THE BIG PIC­TURE Big change: Are Amer­ica’s au­tomak­ers ready?

ALL CHANGE ARE AMER­ICA’S AU­TOMAK­ERS READY?

Motor Trend (USA) - - Contents - An­gus Macken­zie

We used to call them the Big Three be­cause, well, they were the three big­gest au­tomak­ers in the world. For much of the 20th cen­tury, GM, Ford, and Chrysler each made more cars—and more money—than any­one else in the auto biz. They made Detroit the au­to­mo­tive cap­i­tal of the world by the 1920s and one of the wealth­i­est cities in Amer­ica by the 1950s. Back then, the masters of the uni­verse cruised Wood­ward Av­enue, not Wall Street.

A lot has changed.

For a start, the Big Three aren’t so big any­more. Ac­cord­ing to global sales fig­ures from in­dus­try an­a­lyst JATO, GM now lan­guishes in fourth spot, be­hind Volk­swa­gen, Toy­ota, and Hyundai, fifth if you fac­tor in the new Re­nault­nis­san-mit­subishi al­liance. Ford, for decades the world’s No. 2 au­tomaker, is now merely the sixth largest. And 20 years af­ter be­ing swal­lowed by Daim­ler—and sub­se­quently spat out be­fore be­ing merged with Fiat in 2014— Chrysler barely makes the top 10.

But that’s not all. Just two years af­ter Toy­ota ended GM’S eight-decade reign as the world’s largest au­tomaker in 2008, China be­came the world’s big­gest sin­gle auto mar­ket, top­pling the United States from the lead­er­ship po­si­tion it had held for more than a cen­tury. The Chi­nese mar­ket has since grown to be about 60 per­cent larger than Amer­ica’s, with Chi­nese con­sumers buy­ing more than 28 mil­lion ve­hi­cles last year.

A new world or­der is here. So what now for Amer­ica’s au­tomak­ers? The 2018 Geneva show ad­dressed that ques­tion.

Jaguar beat its Ger­man ri­vals to the punch at Geneva with the launch of the I-pace, the first car to chal­lenge Tesla’s hege­mony in the pre­mium elec­tric ve­hi­cle seg­ment. (A cou­ple weeks later, Jaguar and Waymo promised a Level 5 I-pace EV in test­ing this year, with 20,000 built by 2020.) Mean­while, Porsche, Audi, Mercedes, and BMW were all talk­ing in de­tail about the swarm of BEVS they’ll have on the road start­ing in 2019. Brands as di­verse as Nis­san and As­ton Martin showed BEV con­cepts tout­ing Level 4 au­ton­o­mous ca­pa­bil­ity and fold­away steer­ing wheels; the VW I.D. Vizzion con­cept had no steer­ing wheel at all.

Geneva 2018 was one of those rare auto shows—tokyo 1989 was an­other—where the fu­ture felt real. Yet … there was not a sin­gle GM car on dis­play, the Ford stand was a perfunctory af­fair high­light­ing the retro-hip Mus­tang Bul­litt, and FCA’S star turn was the Jeep Wran­gler, a ve­hi­cle whose roots go back to the 1940s. Amer­ica, the na­tion that put the world on wheels, that shaped the 20th cen­tury, seemed cu­ri­ously AWOL from the ex­is­ten­tial nar­ra­tive reimag­in­ing the 21st at Geneva.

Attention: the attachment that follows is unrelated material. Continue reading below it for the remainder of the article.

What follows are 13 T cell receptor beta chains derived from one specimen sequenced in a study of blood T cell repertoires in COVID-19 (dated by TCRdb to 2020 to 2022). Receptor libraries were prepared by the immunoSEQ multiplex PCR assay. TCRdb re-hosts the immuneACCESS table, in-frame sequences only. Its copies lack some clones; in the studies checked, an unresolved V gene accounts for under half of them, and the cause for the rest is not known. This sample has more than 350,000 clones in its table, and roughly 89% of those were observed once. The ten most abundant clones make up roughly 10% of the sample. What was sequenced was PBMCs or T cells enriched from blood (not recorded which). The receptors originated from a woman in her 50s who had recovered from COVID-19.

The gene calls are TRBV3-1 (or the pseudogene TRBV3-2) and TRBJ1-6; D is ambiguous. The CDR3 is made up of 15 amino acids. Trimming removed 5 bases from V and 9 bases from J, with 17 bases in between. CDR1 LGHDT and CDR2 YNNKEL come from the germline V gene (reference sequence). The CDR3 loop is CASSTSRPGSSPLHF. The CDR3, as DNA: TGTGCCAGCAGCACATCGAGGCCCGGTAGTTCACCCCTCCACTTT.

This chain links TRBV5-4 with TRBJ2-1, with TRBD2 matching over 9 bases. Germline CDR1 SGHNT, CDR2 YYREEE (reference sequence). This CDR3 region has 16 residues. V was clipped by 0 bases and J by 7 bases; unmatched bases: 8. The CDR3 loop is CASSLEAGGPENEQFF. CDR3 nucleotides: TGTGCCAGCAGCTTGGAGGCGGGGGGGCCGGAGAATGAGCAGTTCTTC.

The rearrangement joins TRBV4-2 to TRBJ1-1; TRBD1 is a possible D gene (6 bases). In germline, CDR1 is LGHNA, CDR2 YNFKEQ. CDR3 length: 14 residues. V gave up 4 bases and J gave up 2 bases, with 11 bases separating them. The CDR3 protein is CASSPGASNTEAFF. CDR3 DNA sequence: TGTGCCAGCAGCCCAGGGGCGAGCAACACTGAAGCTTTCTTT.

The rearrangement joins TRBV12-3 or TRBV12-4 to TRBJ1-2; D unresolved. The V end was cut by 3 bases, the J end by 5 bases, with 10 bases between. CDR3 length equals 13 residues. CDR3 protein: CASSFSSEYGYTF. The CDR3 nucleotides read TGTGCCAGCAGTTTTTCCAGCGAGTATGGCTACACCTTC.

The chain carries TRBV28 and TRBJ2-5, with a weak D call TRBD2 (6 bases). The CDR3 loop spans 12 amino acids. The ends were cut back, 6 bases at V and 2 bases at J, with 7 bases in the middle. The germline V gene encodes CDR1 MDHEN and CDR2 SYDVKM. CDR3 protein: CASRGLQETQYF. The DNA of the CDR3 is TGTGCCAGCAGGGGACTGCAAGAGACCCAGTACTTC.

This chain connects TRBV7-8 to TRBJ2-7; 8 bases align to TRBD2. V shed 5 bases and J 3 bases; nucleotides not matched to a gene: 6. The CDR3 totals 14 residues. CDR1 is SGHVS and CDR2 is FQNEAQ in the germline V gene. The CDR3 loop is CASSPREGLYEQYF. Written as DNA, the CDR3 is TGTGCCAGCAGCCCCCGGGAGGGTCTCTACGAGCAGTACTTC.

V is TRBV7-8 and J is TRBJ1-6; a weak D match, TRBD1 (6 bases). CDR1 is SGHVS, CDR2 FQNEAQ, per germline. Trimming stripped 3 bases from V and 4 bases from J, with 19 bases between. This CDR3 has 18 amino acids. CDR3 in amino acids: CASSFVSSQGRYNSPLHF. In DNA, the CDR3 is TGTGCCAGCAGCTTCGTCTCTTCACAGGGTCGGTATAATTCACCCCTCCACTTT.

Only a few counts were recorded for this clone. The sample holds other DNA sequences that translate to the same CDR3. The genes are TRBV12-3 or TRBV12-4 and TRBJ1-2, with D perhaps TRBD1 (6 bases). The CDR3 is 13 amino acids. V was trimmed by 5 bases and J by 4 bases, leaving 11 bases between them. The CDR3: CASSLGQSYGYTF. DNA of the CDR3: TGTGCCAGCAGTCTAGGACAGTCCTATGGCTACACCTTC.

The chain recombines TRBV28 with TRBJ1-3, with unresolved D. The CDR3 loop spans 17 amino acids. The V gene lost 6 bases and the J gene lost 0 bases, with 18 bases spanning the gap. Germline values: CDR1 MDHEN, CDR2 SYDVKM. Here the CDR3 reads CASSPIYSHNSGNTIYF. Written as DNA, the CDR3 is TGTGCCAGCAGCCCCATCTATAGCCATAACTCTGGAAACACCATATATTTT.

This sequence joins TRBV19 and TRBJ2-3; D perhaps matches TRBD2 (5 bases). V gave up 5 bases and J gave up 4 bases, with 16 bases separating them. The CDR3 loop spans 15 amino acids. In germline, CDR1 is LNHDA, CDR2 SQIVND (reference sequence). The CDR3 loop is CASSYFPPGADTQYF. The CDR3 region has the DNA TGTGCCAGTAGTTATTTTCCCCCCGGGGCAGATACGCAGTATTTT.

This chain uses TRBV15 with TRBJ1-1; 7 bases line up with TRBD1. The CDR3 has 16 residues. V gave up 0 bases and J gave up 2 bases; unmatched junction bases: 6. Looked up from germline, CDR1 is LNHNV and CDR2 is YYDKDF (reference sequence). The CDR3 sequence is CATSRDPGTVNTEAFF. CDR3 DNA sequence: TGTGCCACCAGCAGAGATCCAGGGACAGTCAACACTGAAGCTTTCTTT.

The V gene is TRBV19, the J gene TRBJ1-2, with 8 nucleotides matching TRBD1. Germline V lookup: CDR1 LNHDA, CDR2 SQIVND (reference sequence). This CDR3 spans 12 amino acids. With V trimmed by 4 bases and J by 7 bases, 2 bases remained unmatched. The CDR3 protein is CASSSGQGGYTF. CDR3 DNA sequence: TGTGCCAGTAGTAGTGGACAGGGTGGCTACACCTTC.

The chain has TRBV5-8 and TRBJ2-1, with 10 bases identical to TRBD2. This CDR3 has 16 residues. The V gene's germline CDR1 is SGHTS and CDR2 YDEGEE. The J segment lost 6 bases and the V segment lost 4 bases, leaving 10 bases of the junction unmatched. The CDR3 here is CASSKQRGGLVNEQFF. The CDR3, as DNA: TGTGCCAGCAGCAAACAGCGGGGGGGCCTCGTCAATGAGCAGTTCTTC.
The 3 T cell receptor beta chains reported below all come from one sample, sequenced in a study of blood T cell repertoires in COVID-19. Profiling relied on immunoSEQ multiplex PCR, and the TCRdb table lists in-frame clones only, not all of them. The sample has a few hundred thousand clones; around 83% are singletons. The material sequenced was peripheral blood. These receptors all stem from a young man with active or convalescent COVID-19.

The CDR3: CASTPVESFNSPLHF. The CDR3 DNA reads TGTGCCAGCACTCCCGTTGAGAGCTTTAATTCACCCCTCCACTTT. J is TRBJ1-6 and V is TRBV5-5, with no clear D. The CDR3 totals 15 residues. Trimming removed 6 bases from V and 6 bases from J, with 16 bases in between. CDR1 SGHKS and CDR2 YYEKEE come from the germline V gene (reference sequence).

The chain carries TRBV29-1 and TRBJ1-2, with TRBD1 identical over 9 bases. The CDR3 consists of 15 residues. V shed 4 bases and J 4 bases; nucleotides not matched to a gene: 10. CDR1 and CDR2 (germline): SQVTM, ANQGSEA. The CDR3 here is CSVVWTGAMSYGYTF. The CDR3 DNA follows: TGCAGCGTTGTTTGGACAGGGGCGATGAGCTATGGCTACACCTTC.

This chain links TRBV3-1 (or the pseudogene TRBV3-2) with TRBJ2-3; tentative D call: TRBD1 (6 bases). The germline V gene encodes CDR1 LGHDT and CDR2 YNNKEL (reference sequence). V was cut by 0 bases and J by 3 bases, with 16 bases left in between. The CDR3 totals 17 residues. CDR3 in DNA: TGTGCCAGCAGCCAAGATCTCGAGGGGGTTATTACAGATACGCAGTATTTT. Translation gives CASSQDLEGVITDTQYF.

GM’S ab­sence from Geneva re­flected the com­pany’s pivot away from Europe to China, the na­tion that’s now dic­tat­ing the types of ve­hi­cles the world’s au­tomak­ers must build. We may love our pick­ups and V-8s, but China is de­mand­ing BEVS and au­ton­o­mous ca­pa­bil­ity, and when au­tomak­ers con­tem­plate a mar­ket that could be twice the size of Amer­ica’s within the next decade, they’re go­ing to fol­low the money.

In that context, GM ap­pears to be well po­si­tioned. GM global prod­uct chief Mark Reuss has con­firmed two BEV crossovers based on the Chevy Bolt plat­form will ap­pear in the next 18 months. At least a fur­ther seven Bevs—and pos­si­bly as many as 18—will be built on a new mo­du­lar ve­hi­cle ar­chi­tec­ture and carry a 300-mile range as soon as 2023. And as we’ve seen with Cadil­lac’s Super Cruise, GM is ag­gres­sively pur­su­ing au­ton­o­mous ca­pa­bil­ity.

The jury is out on Ford and FCA, though. Ford has con­firmed just one BEV by 2020, an all-wheel-drive SUV it claims will have a 300-mile range, and FCA’S Ser­gio Mar­chionne says a pro­duc­tion ver­sion of the Chrysler Por­tal BEV mini­van con­cept will go into pro­duc­tion some time af­ter 2018. Both com­pa­nies are also work­ing on au­ton­o­mous drive: Ford is test­ing a fleet of self-driv­ing Fu­sions as a pre­lude to launch­ing a fully au­ton­o­mous ve­hi­cle by 2021, and FCA is part­ner­ing with BMW and In­tel to de­velop an au­ton­o­mous ve­hi­cle plat­form.

But is it too lit­tle, too late? The elec­tric re­al­i­ties of Geneva sug­gest it might be. n

Jaguar beat its Ger­man ri­vals to the punch with the I-pace.

GET IN OR GET LEFT BE­HIND Jaguar’s I-pace seeks to un­seat Tesla’s stran­gle­hold on the pre­mium EV mar­ket.

ALL ELEC­TRIC The Jaguar I-pace has an e-mo­tor at each axle.

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